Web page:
Microsoft defends vendor standards lead

Interoperability by another name

Microsoft

LinuxWorld Microsoft has defended vendor-led standards and interoperability work rather than waiting for industry bodies to reach an open consensus.

Sam Ramji, Microsoft director of platform technology strategy, said vendors with complicated products like, say, Windows that implement thousands of standards can quickly identify and solve problems in areas like Windows and Linux interoperability.

"Vendors tend to lead and standards bodies to follow, communities tend to lead and standards bodies tend to follow," Ramji said. "It ends up being specific technologists that work together to solve standards issues."

Speaking at a LinuxWorld panel on interoperability between Linux and Windows, Ramji's view differed to Novell's director of marketing for Linux and open platforms, Justin Steinman. Novell last year signed a contentious deal with Microsoft covering IP protection and interoperability between Windows and SuSE Linux.

Steinman said it was important for vendors to participate in standards groups "otherwise we have people going off into corners... with two or three people working together instead of the broader community".

"We have a slightly different perspective," Steinman said. "Private people and private organizations like vendors drive interoperability, but bodies also drive interoperability. While it's important for vendors like Microsoft and Novell to get together and drive interoperability, we are only one voice in the Linux community."

He pointed to the recent secondment of SuSE manager Marcus Rex as Linux Foundation chief technology officer as an example of good participation. "The Linux community needs to be able to lead and drive and you need community leaders like Marcus to drive some of those standards."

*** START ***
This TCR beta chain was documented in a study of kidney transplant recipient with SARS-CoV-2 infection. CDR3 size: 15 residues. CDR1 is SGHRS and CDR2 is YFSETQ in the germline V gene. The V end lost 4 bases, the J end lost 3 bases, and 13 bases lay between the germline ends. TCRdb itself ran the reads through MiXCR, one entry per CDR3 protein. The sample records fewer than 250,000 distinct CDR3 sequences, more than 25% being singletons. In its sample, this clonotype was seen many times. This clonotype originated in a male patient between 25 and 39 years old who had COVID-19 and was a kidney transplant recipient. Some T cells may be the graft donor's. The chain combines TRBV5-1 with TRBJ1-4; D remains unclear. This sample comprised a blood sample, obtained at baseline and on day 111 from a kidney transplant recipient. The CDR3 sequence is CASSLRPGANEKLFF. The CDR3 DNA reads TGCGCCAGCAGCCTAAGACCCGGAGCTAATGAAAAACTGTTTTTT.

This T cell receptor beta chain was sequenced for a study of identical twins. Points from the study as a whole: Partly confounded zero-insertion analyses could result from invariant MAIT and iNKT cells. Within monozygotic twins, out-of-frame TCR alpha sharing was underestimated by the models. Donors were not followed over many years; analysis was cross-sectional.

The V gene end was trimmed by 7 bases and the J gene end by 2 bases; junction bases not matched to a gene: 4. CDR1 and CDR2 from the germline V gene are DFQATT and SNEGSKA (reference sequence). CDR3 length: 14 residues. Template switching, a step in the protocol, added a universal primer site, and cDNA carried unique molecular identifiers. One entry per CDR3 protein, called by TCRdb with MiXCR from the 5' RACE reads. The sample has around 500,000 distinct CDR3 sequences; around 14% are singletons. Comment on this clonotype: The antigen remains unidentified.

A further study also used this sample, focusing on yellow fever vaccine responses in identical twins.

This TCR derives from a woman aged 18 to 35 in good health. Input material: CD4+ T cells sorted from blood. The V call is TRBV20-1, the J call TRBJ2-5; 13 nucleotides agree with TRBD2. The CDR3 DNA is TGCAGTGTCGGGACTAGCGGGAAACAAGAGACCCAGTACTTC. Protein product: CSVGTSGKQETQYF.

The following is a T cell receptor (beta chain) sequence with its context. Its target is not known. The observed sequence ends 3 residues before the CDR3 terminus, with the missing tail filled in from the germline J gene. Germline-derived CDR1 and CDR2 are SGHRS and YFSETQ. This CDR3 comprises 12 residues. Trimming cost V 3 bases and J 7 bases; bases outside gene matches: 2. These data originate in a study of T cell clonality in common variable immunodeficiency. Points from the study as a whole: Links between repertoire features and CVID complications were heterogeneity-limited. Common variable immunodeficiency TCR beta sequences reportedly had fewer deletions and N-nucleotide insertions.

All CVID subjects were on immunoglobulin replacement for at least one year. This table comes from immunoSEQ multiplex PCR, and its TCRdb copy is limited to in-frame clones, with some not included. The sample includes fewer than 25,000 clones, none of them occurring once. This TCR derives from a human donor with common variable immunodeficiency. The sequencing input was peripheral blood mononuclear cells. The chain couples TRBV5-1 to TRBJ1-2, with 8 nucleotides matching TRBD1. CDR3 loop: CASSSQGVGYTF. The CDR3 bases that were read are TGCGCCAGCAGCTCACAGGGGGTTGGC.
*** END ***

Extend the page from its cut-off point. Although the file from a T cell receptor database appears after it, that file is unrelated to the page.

Microsoft is no stranger to pushing the standards process to meet its own technology roadmaps and goals. Microsoft got in hot water for a non-standard implementation of MIT's Kerberos network authentication protocol in Windows 2000.

More recently, Microsoft eschewed bodies such as OASIS and W3C in the early days of web services to not only build a WS- roadmap with IBM, that others were constrained to adopt, but also took the lead on forming a special standards body - the Web Services Interoperability (WS-I) organization - to certify products and maintain interoperability.

The WS- roadmap overlapped with efforts in existing standards bodies supported by the likes of Oracle and Sun Microsystems, much to these companies' ire.

Ironically using Kerberos to prove his point, Ramji claimed no standard existed around Kerberos as a communications protocol. "It's put into practice through vendors and community members and SIs and people who are wiling to make it work." ®

Sponsored: Today’s most dangerous security threats